No Commitment, No "Project"

In Chung v. City of Monterey Park (October 23, 2012, B233859) ___Cal.App.4th ___, the City Council directed staff to prepare a ballot measure that would require the City to seek competitive bids for trash service when the current contractor’s contract was complete in 2017, and provide a new bidding opportunity every five years thereafter. Chung, a resident of the City and signatory to the ballot arguments against the measure, filed suit to remove the measure from the ballot arguing the City violated the California Environmental Quality Act (CEQA) by failing to perform environmental review and because the Council “had deemed Measure BB a voter ‘initiative,’” but failed to follow the initiative measure requirements for a petition and thus, unconstitutionally restricted the actions of future City Councils.

The trial court found that the measure was not a “project” under CEQA and, therefore not subject to environmental review requirements, and that even if it was a “project” it would have been exempt under the ‘common sense’ exemption under CEQA Guidelines section 15061(b)(3). It also found the description of the measure as an “initiative” was irrelevant to the question whether it was properly submitted to the voters, but refused to address the issue of whether the measure bound future councils as the issue lacked ripeness. Chung appealed.

The Second District Appellate Court agreed with the trial court. It held that the measure was not a “project” under CEQA citing to CEQA Guidelines section 15378(b)(4) which defines “government fiscal activities, which do not involve any commitment to any specific project . . . ” as an activity which does not fall under the definition of a “project.” The court reasoned that because the measure’s effect is limited to the bidding process and the fact that the City can award the contract to a single provider or multiple providers as it sees fit, then the measure is a “fiscal activity” in which “the City has not committed itself to any particular course of action,” and is therefore not a “project,” citing Kaufman & Broad-South Bay, Inc. v. Morgan Hill Unified Sch. Dist. (1992) 9 Cal.App.4th 464 [holding the formation of a CFD for raising funds for future unspecified school facilities was not a “project”]; Sustainable Transportation Advocates of Santa Barbara v. Santa Barbara County Assn. of Gov’ts (2009) 179 Cal.App.4th 113 [holding a sales and use tax measure to fund a non-binding list of transportation projects was not a “project”]; and Citizens to Enforce CEQA v. City of Rohnert Park (2005) 131 Cal.App.4th 1594 [holding an MOU with an Indian tribe regarding funding for “possible public improvements” related to a casino was not a “project.”].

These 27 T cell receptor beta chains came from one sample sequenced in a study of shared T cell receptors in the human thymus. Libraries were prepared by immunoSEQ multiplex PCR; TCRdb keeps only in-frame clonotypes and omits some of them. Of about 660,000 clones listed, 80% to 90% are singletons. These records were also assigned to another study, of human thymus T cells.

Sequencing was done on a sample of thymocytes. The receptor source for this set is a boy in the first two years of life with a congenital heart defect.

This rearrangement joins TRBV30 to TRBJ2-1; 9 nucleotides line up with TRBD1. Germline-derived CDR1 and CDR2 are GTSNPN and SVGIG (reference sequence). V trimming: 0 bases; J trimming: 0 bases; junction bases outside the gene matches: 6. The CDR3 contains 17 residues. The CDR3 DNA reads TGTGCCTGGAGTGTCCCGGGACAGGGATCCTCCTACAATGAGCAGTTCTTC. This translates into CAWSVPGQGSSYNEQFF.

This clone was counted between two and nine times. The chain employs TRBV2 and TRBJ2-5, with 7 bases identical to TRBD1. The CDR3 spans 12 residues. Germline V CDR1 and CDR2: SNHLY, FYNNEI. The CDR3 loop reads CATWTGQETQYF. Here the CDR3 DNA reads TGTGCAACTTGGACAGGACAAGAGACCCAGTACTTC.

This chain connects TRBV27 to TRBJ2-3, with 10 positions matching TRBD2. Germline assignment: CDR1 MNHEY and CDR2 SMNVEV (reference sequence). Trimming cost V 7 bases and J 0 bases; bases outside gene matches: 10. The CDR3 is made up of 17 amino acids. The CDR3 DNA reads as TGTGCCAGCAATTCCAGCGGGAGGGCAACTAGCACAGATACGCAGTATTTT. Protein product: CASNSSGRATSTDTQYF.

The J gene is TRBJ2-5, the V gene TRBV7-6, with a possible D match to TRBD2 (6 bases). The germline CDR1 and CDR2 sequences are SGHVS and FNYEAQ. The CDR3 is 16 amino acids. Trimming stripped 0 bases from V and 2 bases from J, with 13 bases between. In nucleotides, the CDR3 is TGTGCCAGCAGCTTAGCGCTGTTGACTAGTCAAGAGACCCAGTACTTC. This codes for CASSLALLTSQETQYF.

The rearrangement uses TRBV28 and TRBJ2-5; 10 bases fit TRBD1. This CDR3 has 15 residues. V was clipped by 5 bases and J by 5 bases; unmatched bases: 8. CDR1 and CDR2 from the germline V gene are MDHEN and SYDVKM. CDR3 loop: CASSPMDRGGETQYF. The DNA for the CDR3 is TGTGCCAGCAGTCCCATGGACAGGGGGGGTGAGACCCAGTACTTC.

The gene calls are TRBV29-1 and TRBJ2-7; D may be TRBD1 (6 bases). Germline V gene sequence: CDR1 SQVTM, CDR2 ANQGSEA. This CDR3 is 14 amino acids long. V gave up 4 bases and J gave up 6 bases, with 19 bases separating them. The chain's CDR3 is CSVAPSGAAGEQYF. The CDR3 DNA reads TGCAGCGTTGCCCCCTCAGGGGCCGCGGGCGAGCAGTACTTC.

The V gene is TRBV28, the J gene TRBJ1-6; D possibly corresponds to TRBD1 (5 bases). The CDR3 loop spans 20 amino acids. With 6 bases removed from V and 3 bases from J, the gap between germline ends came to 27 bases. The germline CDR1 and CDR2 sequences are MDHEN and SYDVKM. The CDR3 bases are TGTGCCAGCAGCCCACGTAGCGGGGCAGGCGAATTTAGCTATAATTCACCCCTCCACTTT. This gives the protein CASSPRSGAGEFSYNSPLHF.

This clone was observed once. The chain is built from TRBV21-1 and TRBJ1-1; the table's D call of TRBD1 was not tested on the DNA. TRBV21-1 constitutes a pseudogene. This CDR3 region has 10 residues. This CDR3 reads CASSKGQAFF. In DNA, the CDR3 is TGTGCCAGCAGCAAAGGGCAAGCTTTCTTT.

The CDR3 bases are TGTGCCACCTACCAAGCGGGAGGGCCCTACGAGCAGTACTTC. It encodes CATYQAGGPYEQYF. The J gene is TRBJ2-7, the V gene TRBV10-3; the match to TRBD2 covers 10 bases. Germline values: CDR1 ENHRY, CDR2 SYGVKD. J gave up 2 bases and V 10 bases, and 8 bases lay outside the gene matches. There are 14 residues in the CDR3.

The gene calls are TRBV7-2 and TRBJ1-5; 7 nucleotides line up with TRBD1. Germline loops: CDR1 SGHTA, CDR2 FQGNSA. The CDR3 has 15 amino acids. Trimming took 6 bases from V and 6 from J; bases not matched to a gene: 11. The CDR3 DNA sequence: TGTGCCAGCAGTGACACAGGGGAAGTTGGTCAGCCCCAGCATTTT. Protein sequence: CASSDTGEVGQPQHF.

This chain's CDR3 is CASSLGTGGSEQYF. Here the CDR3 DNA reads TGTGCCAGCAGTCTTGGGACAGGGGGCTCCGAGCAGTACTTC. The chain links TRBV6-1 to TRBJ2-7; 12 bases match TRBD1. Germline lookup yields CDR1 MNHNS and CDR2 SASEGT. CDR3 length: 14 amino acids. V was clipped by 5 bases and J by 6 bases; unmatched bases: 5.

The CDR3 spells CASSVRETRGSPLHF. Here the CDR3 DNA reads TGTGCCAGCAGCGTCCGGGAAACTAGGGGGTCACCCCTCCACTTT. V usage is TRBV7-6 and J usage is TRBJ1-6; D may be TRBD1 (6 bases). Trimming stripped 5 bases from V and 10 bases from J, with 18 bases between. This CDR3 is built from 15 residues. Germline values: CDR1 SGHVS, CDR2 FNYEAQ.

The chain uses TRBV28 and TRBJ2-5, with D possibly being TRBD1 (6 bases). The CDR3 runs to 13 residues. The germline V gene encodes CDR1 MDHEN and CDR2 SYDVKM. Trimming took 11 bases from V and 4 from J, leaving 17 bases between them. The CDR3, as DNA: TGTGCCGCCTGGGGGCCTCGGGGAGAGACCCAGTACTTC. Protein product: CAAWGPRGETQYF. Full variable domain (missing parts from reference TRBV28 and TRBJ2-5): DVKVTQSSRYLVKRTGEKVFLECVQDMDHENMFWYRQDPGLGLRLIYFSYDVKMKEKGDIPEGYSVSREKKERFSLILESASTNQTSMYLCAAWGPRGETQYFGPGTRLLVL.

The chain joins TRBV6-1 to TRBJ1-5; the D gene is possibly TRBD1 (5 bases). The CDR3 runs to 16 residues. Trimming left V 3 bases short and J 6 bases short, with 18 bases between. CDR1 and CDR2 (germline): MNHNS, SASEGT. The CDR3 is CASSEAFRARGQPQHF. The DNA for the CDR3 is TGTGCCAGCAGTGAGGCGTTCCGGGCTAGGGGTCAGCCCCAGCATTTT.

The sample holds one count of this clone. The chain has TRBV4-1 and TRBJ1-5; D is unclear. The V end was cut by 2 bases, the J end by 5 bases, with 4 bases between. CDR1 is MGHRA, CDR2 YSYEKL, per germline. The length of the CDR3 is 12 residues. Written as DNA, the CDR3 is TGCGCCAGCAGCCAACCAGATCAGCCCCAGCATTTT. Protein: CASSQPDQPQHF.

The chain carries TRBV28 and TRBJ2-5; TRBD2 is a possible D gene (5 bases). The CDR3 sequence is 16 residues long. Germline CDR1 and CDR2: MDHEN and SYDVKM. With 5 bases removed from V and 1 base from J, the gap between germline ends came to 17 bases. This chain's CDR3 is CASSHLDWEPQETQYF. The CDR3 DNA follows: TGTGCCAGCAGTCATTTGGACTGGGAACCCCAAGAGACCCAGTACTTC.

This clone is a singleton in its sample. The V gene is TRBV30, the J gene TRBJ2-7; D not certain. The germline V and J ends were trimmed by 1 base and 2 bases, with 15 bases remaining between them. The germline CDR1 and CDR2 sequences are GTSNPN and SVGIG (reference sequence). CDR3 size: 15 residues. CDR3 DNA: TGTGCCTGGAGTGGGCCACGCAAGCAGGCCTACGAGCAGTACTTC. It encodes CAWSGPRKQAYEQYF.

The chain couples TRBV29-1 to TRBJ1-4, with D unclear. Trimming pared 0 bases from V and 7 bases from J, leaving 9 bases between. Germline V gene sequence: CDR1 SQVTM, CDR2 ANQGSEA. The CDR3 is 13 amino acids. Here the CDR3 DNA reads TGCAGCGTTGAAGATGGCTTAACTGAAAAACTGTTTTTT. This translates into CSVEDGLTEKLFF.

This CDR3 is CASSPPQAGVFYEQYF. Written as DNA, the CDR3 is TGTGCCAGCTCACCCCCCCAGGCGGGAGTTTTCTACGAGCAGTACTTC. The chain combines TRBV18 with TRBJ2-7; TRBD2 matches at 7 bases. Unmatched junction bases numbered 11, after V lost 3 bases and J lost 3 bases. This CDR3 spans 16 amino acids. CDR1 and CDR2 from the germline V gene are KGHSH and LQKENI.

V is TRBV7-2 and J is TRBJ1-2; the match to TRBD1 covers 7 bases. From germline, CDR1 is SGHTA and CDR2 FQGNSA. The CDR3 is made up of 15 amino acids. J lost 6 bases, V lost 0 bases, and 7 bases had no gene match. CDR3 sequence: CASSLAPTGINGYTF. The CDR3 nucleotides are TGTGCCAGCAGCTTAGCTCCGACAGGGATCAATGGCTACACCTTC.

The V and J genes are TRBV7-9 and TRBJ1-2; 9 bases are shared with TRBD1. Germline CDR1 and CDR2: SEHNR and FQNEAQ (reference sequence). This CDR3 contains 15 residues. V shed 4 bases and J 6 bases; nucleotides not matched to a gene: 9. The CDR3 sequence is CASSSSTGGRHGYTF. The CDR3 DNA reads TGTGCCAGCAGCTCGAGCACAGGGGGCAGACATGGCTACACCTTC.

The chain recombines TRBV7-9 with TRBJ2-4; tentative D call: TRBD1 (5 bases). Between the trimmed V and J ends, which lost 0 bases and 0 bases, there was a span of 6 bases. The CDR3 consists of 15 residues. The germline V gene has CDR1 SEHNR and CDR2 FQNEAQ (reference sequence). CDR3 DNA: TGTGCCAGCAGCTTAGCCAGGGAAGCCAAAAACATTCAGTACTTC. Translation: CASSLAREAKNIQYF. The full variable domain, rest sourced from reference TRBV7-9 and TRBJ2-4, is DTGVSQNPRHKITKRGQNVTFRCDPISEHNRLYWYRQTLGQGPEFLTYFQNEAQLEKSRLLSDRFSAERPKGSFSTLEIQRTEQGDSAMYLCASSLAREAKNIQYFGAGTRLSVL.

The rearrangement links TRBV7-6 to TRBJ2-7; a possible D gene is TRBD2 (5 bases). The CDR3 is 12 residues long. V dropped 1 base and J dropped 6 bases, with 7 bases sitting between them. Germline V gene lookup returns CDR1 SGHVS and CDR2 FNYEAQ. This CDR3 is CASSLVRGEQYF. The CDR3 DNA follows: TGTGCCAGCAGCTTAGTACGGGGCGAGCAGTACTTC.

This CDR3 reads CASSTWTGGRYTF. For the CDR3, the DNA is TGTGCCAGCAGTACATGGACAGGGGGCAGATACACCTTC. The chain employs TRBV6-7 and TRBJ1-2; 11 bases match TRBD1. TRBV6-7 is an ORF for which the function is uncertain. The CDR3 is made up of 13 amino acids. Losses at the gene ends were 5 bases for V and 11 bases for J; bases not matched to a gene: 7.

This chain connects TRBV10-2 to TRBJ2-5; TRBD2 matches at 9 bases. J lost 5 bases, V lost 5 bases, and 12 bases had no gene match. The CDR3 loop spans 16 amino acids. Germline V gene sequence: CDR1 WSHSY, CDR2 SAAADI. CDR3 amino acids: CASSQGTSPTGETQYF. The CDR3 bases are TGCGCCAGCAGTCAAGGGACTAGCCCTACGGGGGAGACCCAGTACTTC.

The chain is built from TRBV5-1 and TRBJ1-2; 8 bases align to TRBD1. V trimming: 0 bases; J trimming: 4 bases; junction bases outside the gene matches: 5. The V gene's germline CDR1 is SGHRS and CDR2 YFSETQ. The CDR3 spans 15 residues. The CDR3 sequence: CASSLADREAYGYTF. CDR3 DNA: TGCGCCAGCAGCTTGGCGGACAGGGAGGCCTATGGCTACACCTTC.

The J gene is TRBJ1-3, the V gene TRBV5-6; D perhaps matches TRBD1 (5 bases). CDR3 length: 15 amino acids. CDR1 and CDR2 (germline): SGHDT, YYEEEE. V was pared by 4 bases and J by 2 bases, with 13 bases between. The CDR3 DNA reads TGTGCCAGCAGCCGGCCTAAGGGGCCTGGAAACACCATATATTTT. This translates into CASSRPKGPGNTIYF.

The court then moved on to the issue of the measure’s constitutionality, upholding the trial court’s ruling that the matter lacked ripeness. It reasoned that considering the consequences of the measure’s approval on the authority of a future council to amend the ordinance amounted to an advisory opinion since no proposal to amend or repeal it had yet to take place. Until such time, there is no actual controversy before the court.

Daniel S. Cucchi is a law clerk at Abbott & Kindermann, LLP. William Abbott is a partner at the firm. For questions relating to this article or any other California land use, real estate, environmental and/or planning issues contact Abbott & Kindermann, LLP at (916) 456-9595.

The information presented in this article should not be construed to be formal legal advice by Abbott & Kindermann, LLP, or the formation of a lawyer/client relationship. Because of the changing nature of this area of the law and the importance of individual facts, readers are encouraged to seek independent counsel for advice regarding their individual legal issues.

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